Exploring Ely and Northern Minnesota, Just Not In the Winter

When we travel anywhere from Colorado by car/camper, we normally head in three of the four directions: north, south, and west. At the end of this summer, we decided to do things a little different and headed east (and north) to to the land of 10,000 lakes, Minnesota. One of the mental barriers of driving east out of Colorado is that you have to drive about eight hours to get across eastern Colorado and either Kansas or Nebraska. Both Kansas and Nebraska have places that we enjoy, but we were looking for something more than what the Great Plains has to offer. We were looking for lakes and forests, and Minnesota definitely has that. You might say “don’t you have that in Colorado?” The answer is, sort of. We definitely have forested mountains, mostly pines and firs, with a few aspens sprinkled in here and there. As for lakes, this is an area that isn’t our states greatest natural treasure. Sure there are some, but most lakes in Colorado are man made, with enough people on them that most times it feels like you’re playing dodgeball. So if you’re looking to play in the mountains, you come to Colorado and if it’s lakes you’re after, head to Minnesota.

We chose the Ely area for our base camp and more specifically, Bear Head Lake State Park, because it was centrally located to many of the types of outdoor pursuits we were interested in, like hiking, camping, and kayaking. Ely is known as the gateway town to the Boundary Waters Canoe Area (BWCA), and has that outdoorsy adventure town vibe that you see in places like Moab, Utah and Boulder, Colorado. In Moab, it’s mountain bikes that are strapped to cars. In Boulder, it’s road bikes and paddle boards. In Ely, it’s all about the canoe. We brought kayaks on this trip and boy did they ever look out of place in Ely. No matter the pursuit, Ely is the gateway to whatever outdoor adventure you fancy in Northern Minnesota.

Some people asked me before we left for Minnesota “have you heard about how bad the mosquitoes are?” “Yes,” I said, I knew all about the mosquitoes, having survived the relentless attacks by the Minnesota state bird on a trip to Lake Winnibigoshish with my dad when I was 16. On that trip, the primary purpose was walleye fishing, and we caught (and ate) more than we could count. That trip was in June and the state lived up to its infamous reputation as ground zero for mosquitoes. We used so much mosquito repellent on that trip that our clothes smelled like deet for a month. I still had a great trip in spite of the mosquitoes and the annoyances that came along with them. I had a great time boating, we caught lots of fish, and I always knew I wanted to get back there someday, but it took over 30 years for that to happen.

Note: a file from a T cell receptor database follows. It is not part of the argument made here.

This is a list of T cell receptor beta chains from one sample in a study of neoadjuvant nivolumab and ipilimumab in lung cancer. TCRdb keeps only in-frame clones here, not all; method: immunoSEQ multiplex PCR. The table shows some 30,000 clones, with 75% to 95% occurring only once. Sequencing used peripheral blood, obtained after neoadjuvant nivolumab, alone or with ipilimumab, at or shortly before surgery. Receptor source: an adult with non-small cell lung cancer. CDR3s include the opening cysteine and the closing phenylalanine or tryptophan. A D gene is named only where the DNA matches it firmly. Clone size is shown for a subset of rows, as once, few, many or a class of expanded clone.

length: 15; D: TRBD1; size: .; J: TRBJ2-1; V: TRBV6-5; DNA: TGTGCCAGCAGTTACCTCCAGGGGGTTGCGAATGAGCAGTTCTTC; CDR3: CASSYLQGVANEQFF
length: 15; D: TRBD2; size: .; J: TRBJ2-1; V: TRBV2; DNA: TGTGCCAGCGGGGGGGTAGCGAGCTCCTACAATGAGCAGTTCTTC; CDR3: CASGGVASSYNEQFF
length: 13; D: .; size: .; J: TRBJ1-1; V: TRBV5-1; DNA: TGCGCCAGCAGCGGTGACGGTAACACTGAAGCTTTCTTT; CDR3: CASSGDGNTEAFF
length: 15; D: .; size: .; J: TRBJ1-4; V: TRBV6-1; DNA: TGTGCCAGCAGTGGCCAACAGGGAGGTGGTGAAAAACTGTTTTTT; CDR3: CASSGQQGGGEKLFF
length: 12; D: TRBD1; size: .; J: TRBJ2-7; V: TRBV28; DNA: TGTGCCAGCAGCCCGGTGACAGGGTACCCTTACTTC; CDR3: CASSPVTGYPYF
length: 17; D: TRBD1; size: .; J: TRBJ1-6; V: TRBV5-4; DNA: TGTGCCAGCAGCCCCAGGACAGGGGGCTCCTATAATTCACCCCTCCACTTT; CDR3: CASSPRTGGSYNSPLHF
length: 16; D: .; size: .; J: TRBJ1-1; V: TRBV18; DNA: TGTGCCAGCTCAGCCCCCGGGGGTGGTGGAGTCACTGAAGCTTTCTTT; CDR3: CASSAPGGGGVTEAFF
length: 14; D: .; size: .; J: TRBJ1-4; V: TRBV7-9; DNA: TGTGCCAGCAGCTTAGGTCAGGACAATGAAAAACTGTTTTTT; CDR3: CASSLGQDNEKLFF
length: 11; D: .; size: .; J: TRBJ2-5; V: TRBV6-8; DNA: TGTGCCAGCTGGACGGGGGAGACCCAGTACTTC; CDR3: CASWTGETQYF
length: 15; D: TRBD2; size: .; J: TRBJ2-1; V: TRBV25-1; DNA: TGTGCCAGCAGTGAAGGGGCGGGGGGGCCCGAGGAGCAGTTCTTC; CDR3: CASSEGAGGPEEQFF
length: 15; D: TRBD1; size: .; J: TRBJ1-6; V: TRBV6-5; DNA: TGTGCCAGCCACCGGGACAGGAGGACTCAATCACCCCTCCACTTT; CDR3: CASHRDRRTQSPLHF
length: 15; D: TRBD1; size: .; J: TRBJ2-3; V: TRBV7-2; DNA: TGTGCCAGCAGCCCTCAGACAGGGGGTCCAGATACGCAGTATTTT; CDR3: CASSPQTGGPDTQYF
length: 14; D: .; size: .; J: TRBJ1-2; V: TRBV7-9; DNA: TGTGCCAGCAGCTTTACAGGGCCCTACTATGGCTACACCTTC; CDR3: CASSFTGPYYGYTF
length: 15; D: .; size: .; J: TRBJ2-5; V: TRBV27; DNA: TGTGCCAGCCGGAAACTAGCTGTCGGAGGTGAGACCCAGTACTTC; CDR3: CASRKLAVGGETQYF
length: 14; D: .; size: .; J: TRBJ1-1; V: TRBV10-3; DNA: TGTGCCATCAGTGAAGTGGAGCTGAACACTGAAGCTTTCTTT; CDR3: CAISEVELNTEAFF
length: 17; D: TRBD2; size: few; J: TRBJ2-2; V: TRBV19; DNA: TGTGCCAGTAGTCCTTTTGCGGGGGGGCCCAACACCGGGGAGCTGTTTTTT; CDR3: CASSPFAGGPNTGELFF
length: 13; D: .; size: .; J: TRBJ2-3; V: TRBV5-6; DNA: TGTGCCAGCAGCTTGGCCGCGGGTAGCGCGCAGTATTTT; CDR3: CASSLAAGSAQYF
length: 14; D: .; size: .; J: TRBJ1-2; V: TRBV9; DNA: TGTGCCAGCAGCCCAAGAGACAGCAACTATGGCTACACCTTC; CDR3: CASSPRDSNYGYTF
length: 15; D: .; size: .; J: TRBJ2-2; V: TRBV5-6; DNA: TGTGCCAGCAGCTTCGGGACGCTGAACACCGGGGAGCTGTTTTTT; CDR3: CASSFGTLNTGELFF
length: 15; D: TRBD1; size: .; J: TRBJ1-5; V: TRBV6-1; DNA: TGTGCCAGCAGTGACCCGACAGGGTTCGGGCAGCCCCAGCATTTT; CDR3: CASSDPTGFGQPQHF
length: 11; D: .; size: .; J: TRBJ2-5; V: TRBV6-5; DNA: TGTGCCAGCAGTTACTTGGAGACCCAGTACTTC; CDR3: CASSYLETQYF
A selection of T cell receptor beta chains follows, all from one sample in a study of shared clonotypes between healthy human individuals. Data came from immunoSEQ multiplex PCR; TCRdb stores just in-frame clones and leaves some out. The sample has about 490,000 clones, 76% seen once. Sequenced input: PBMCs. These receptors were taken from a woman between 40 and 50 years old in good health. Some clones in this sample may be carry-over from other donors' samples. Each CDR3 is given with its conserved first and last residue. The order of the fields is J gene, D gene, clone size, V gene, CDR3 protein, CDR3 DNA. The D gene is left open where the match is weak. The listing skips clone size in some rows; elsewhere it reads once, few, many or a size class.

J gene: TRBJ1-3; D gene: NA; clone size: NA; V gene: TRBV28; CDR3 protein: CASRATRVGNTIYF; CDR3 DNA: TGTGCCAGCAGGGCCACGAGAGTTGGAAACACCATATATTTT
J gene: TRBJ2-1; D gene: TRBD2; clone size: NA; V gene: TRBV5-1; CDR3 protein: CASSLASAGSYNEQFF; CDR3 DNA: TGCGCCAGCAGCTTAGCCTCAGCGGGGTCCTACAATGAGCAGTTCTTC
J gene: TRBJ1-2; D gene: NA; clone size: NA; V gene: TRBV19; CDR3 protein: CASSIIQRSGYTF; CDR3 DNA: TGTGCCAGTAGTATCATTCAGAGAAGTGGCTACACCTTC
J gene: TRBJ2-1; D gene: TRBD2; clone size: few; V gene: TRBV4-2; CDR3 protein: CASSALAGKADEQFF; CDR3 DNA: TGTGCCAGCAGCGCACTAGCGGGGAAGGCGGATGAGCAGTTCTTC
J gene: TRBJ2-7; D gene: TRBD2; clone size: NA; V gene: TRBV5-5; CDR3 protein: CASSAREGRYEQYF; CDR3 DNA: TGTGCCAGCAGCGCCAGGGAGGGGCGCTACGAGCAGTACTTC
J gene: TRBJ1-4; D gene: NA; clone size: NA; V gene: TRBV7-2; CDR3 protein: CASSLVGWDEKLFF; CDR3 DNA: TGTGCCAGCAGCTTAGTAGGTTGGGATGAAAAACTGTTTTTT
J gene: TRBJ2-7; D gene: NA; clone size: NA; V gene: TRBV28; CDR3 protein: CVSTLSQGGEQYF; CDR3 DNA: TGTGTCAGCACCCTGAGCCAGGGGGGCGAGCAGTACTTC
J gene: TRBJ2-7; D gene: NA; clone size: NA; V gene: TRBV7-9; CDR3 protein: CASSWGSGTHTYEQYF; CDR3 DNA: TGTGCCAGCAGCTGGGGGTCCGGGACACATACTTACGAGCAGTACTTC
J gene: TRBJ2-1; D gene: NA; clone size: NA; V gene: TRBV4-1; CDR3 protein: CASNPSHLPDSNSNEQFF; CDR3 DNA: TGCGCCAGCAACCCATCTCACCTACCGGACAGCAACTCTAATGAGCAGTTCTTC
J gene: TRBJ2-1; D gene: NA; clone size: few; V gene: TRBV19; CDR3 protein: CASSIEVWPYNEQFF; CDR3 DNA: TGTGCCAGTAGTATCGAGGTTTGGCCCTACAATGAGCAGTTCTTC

This trip was with my wife and was during early September this past year. This time out wasn’t going to be as much about fishing as the previous trip and there was likely to be one huge benefit to picking September instead of June: there shouldn’t be too many mosquitoes in the autumn as the temperature cools down (the highs were in the 60’s and the lows were in the 30’s while we were there).

The Minnesota State Bird

Bear Head Lake State Park turned out to be the perfect place for us. It had an excellent campground with large sites just feet from a beautiful northern lake. One of my passions is hiking and there were several trails that began directly from the campground, which was nice to just wake up and go hike without having to drive to a trailhead. Most people don’t come to this area to hike though, they come to Bear Head Lake to get on the water, either for boating or fishing or both (I did both but my boat was a kayak). Fishing and kayaking are best done early and sliding into this lake around sunrise had so many rewards. There were only a handful of watercraft out that early, and most of those were kayakers. Morning mist was everywhere but only slowly burning away as the sun grew higher. Perhaps the best part of being on a lake as big as Bear Head Lake with the only boats out there being ones without engines, is being able to hear the cry of a loon. To hear a loon while paddling on a quiet misty lake is an experience like no other, it is truly the signature sound of the northern wilderness.

Loon
The smallest fish you can Possibly catch on a hook and line!

On every trip we go on there are things that we want to experience that just don’t happen for some reason, mostly that we have to get back home, to work. On this trip, we didn’t get to kayak/canoe the Boundary Waters, didn’t see the northern lights, I didn’t catch a walleye (or a pike for that matter), and we didn’t even see a moose. But what we did experience though was a place vastly different from where we live, we heard wolves howl and loons cry, I caught so many fish and not one of them was big enough to eat (I still had a blast), and I was only bitten by one mosquito, no repellent needed this time.

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